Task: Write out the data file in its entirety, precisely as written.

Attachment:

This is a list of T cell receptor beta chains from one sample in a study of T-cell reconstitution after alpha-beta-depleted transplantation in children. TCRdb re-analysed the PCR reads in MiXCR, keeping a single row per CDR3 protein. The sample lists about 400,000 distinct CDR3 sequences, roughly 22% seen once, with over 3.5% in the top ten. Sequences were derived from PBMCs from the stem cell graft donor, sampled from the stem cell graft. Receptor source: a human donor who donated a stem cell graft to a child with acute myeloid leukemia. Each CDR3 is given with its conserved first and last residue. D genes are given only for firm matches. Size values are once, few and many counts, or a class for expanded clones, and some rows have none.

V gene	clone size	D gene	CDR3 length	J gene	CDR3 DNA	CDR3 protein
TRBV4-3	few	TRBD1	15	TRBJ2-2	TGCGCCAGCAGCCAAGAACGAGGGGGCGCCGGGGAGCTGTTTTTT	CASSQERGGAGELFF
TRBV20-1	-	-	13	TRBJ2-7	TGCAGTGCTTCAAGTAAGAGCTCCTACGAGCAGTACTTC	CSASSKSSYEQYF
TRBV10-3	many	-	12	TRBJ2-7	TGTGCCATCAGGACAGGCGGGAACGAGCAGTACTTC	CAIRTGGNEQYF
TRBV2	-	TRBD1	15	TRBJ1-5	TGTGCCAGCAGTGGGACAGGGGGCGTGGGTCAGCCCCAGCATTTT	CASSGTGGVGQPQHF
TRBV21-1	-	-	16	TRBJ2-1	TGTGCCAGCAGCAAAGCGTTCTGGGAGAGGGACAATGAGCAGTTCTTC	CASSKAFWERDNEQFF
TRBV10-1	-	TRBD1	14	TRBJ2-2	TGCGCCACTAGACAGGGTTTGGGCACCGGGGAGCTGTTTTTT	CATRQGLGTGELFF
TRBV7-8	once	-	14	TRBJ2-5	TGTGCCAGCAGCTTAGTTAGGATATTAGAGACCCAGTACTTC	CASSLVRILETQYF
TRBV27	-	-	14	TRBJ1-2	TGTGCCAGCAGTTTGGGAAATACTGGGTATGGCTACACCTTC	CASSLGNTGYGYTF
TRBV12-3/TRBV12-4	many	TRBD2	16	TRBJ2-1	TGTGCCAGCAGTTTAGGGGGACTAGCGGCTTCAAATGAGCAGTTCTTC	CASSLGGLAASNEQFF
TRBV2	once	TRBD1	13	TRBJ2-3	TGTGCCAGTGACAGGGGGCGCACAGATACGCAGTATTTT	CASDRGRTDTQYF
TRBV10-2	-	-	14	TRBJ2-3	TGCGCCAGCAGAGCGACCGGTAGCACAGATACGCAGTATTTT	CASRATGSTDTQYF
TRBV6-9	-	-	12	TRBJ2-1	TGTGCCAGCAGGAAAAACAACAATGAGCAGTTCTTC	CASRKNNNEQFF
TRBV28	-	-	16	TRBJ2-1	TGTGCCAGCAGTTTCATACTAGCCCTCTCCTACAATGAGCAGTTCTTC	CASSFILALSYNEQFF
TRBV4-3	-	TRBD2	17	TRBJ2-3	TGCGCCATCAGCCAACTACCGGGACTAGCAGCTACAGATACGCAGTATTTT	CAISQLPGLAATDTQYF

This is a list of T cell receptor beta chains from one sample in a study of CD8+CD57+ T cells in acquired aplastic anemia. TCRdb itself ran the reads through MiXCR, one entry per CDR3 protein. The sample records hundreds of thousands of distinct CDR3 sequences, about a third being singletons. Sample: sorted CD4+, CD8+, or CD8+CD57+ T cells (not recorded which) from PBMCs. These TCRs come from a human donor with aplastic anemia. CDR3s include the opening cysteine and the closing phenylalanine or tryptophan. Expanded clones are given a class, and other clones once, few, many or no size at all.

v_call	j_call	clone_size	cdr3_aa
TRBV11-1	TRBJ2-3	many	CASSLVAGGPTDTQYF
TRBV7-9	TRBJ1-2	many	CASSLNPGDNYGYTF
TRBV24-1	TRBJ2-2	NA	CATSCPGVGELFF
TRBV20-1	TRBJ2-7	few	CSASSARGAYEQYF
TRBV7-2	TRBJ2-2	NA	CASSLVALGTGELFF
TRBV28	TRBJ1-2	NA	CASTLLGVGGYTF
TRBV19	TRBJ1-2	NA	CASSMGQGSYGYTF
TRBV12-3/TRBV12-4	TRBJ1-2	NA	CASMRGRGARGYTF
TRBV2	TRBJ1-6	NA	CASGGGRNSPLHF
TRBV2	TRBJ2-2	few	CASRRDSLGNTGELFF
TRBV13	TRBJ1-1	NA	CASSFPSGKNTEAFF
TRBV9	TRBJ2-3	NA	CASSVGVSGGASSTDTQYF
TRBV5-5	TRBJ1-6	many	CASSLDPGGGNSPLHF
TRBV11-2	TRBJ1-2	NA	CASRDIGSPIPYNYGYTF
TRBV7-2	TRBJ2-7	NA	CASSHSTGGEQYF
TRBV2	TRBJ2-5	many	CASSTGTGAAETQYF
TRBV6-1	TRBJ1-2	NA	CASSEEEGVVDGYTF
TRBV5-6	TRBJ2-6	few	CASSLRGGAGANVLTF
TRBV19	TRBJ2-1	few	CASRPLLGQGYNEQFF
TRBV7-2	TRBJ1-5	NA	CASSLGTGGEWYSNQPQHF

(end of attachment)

This is a list of T cell receptor beta chains from one sample in a study of T-cell reconstitution after alpha-beta-depleted transplantation in children. TCRdb re-analysed the PCR reads in MiXCR, keeping a single row per CDR3 protein. The sample lists about 400,000 distinct CDR3 sequences, roughly 22% seen once, with over 3.5% in the top ten. Sequences were derived from PBMCs from the stem cell graft donor, sampled from the stem cell graft. Receptor source: a human donor who donated a stem cell graft to a child with acute myeloid leukemia. Each CDR3 is given with its conserved first and last residue. D genes are given only for firm matches. Size values are once, few and many counts, or a class for expanded clones, and some rows have none.

V gene	clone size	D gene	CDR3 length	J gene	CDR3 DNA	CDR3 protein
TRBV4-3	few	TRBD1	15	TRBJ2-2	TGCGCCAGCAGCCAAGAACGAGGGGGCGCCGGGGAGCTGTTTTTT	CASSQERGGAGELFF
TRBV20-1	-	-	13	TRBJ2-7	TGCAGTGCTTCAAGTAAGAGCTCCTACGAGCAGTACTTC	CSASSKSSYEQYF
TRBV10-3	many	-	12	TRBJ2-7	TGTGCCATCAGGACAGGCGGGAACGAGCAGTACTTC	CAIRTGGNEQYF
TRBV2	-	TRBD1	15	TRBJ1-5	TGTGCCAGCAGTGGGACAGGGGGCGTGGGTCAGCCCCAGCATTTT	CASSGTGGVGQPQHF
TRBV21-1	-	-	16	TRBJ2-1	TGTGCCAGCAGCAAAGCGTTCTGGGAGAGGGACAATGAGCAGTTCTTC	CASSKAFWERDNEQFF
TRBV10-1	-	TRBD1	14	TRBJ2-2	TGCGCCACTAGACAGGGTTTGGGCACCGGGGAGCTGTTTTTT	CATRQGLGTGELFF
TRBV7-8	once	-	14	TRBJ2-5	TGTGCCAGCAGCTTAGTTAGGATATTAGAGACCCAGTACTTC	CASSLVRILETQYF
TRBV27	-	-	14	TRBJ1-2	TGTGCCAGCAGTTTGGGAAATACTGGGTATGGCTACACCTTC	CASSLGNTGYGYTF
TRBV12-3/TRBV12-4	many	TRBD2	16	TRBJ2-1	TGTGCCAGCAGTTTAGGGGGACTAGCGGCTTCAAATGAGCAGTTCTTC	CASSLGGLAASNEQFF
TRBV2	once	TRBD1	13	TRBJ2-3	TGTGCCAGTGACAGGGGGCGCACAGATACGCAGTATTTT	CASDRGRTDTQYF
TRBV10-2	-	-	14	TRBJ2-3	TGCGCCAGCAGAGCGACCGGTAGCACAGATACGCAGTATTTT	CASRATGSTDTQYF
TRBV6-9	-	-	12	TRBJ2-1	TGTGCCAGCAGGAAAAACAACAATGAGCAGTTCTTC	CASRKNNNEQFF
TRBV28	-	-	16	TRBJ2-1	TGTGCCAGCAGTTTCATACTAGCCCTCTCCTACAATGAGCAGTTCTTC	CASSFILALSYNEQFF
TRBV4-3	-	TRBD2	17	TRBJ2-3	TGCGCCATCAGCCAACTACCGGGACTAGCAGCTACAGATACGCAGTATTTT	CAISQLPGLAATDTQYF

This is a list of T cell receptor beta chains from one sample in a study of CD8+CD57+ T cells in acquired aplastic anemia. TCRdb itself ran the reads through MiXCR, one entry per CDR3 protein. The sample records hundreds of thousands of distinct CDR3 sequences, about a third being singletons. Sample: sorted CD4+, CD8+, or CD8+CD57+ T cells (not recorded which) from PBMCs. These TCRs come from a human donor with aplastic anemia. CDR3s include the opening cysteine and the closing phenylalanine or tryptophan. Expanded clones are given a class, and other clones once, few, many or no size at all.

v_call	j_call	clone_size	cdr3_aa
TRBV11-1	TRBJ2-3	many	CASSLVAGGPTDTQYF
TRBV7-9	TRBJ1-2	many	CASSLNPGDNYGYTF
TRBV24-1	TRBJ2-2	NA	CATSCPGVGELFF
TRBV20-1	TRBJ2-7	few	CSASSARGAYEQYF
TRBV7-2	TRBJ2-2	NA	CASSLVALGTGELFF
TRBV28	TRBJ1-2	NA	CASTLLGVGGYTF
TRBV19	TRBJ1-2	NA	CASSMGQGSYGYTF
TRBV12-3/TRBV12-4	TRBJ1-2	NA	CASMRGRGARGYTF
TRBV2	TRBJ1-6	NA	CASGGGRNSPLHF
TRBV2	TRBJ2-2	few	CASRRDSLGNTGELFF
TRBV13	TRBJ1-1	NA	CASSFPSGKNTEAFF
TRBV9	TRBJ2-3	NA	CASSVGVSGGASSTDTQYF
TRBV5-5	TRBJ1-6	many	CASSLDPGGGNSPLHF
TRBV11-2	TRBJ1-2	NA	CASRDIGSPIPYNYGYTF
TRBV7-2	TRBJ2-7	NA	CASSHSTGGEQYF
TRBV2	TRBJ2-5	many	CASSTGTGAAETQYF
TRBV6-1	TRBJ1-2	NA	CASSEEEGVVDGYTF
TRBV5-6	TRBJ2-6	few	CASSLRGGAGANVLTF
TRBV19	TRBJ2-1	few	CASRPLLGQGYNEQFF
TRBV7-2	TRBJ1-5	NA	CASSLGTGGEWYSNQPQHF